Talented, driven and outspoken: A true star

Published : Sep 05, 2015 00:00 IST



Squash players are some of the fittest athletes in the world, says Joshna Chinappa in this exclusive chat with K. Keerthivasan.

One of the most recognisable and durable athletes of Indian squash, Joshna Chinappa, won her 10th WSA women’s title by bagging the Victorian Open in Melbourne recently. In this interview, the 28-year-old says why squash deserves to be in the 2020 Tokyo Olympics, among other things.


Question: You didn’t win a WISPA title since April 2014, before winning the Victorian Open. Did that bother you at any point in time? And generally, how do you handle pressure?

Answer: Of course, I want to win more titles. Though it didn’t bother me, I was training hard and looking to win the tournaments I was playing in. There is always the pressure with the kind of expectations people have from me. But I just keep focussing on my training and putting in the hard work. I am really fortunate to be doing what I am at the moment.

Since winning the British Open under-19 title — the first Indian to do so — as a 17-year-old, you have faced several ups and downs. Which was the most challenging phase of your career, and why?

The most challenging would definitely be my injury. I went from having it all to nothing at all (professionally). It was a wake-up call for me. Luckily, I made some good choices, and here I am!

How confident are you that squash would figure in the Tokyo 2020 Olympics?

I am quite confident that the International Olympic Committee would see that squash deserves to be in the Olympics.

And, why do you think it deserves a place in the Olympics?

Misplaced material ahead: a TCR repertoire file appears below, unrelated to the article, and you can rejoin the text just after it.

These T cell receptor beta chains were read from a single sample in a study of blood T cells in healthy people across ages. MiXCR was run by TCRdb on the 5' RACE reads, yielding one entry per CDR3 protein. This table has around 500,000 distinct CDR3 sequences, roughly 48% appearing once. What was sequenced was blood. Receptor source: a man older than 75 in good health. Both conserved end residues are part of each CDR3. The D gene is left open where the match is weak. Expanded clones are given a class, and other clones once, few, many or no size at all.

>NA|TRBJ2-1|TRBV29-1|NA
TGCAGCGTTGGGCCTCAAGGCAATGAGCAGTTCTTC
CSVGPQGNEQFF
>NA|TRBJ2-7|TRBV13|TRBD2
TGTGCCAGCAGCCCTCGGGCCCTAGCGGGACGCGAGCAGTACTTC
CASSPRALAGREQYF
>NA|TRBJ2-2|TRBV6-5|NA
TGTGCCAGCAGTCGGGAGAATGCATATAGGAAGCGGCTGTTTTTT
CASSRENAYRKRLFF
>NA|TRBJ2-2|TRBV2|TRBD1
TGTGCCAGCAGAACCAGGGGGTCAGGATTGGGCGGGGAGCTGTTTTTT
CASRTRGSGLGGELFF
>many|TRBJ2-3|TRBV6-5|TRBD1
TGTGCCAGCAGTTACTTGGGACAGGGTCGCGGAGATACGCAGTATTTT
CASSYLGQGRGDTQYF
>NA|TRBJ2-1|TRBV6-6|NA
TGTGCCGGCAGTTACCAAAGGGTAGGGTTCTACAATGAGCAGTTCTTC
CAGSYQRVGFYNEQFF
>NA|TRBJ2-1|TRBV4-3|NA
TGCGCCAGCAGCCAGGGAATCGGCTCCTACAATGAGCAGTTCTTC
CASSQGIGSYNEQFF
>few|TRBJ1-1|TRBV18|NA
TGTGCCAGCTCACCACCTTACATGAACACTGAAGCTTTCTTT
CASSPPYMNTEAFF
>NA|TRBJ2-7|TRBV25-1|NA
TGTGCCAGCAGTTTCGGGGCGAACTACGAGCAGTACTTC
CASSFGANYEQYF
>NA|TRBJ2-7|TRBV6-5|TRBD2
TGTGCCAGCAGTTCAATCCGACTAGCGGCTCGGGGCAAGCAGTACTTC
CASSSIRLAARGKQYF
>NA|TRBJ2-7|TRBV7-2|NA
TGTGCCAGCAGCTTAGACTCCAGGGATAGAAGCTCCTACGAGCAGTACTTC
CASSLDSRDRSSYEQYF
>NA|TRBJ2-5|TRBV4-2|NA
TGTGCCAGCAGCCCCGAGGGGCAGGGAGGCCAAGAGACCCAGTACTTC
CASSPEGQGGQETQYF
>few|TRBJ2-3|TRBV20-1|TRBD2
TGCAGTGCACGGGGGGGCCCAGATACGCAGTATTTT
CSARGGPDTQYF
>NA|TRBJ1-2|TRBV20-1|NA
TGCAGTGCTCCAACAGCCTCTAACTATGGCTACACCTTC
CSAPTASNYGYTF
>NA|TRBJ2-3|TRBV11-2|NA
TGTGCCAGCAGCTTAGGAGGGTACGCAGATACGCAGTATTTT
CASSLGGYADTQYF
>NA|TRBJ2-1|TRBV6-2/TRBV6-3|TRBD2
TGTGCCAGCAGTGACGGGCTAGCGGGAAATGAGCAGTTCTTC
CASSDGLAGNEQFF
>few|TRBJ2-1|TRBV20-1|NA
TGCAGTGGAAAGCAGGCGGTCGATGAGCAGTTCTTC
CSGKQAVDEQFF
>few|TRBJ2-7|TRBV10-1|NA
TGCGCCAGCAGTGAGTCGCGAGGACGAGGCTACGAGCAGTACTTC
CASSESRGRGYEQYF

Squash represents everything from a sport’s point of view. It is physically and mentally demanding, fast-paced and played all over the world. Squash players are some of the fittest athletes in the world.

Apart from you and Dipika Pallikal, there is no competition in the Nationals. Is that a cause for concern?

I would like to see more Indian girls playing at a higher level on the tour. We have a few juniors, but it remains to be seen if they would go pro or not.

Any youngster you can pick as one for the future?

There are some good boys in the juniors who have the potential.

Do you believe in equal prize money for men and women in the Senior Nationals?

Equal prize money is a great idea and a lot of tournaments on the tour are going that way. Unfortunately, the Nationals don’t have it. But I have never played the Nationals for prize money and that will never change.

Do you think controversies are good for sport, squash in particular?

Any publicity can sometimes be good for sport! As long as it is not corruption or cheating!

You are seen as a diplomatic and non-controversial person. Does it prevent you from speaking about issues that need to be spoken about in the best interest of the sport?

I have always spoken my mind on various issues and I have had my fair share of controversies! But honestly I’d rather focus on my training and playing!

You continue to train abroad?

I train with David Palmer in Florida on/off during the year and in Chennai when I am back home.

You have 14 National titles. Now you are two short of Bhuvneshwari Kumari’s 16 titles. Is that a target?

Since I was 10, I wanted to win 16 National titles!

Do you think India can become a superpower in squash? What needs to be done for that?

India can definitely be a superpower in the game. We need more infrastructure throughout the country and funding, funding and funding!

Of the 10 International titles, which one is etched in your memory and why?

It would be the Chennai Open in 2012 right after coming back to play (from a debilitating knee injury).

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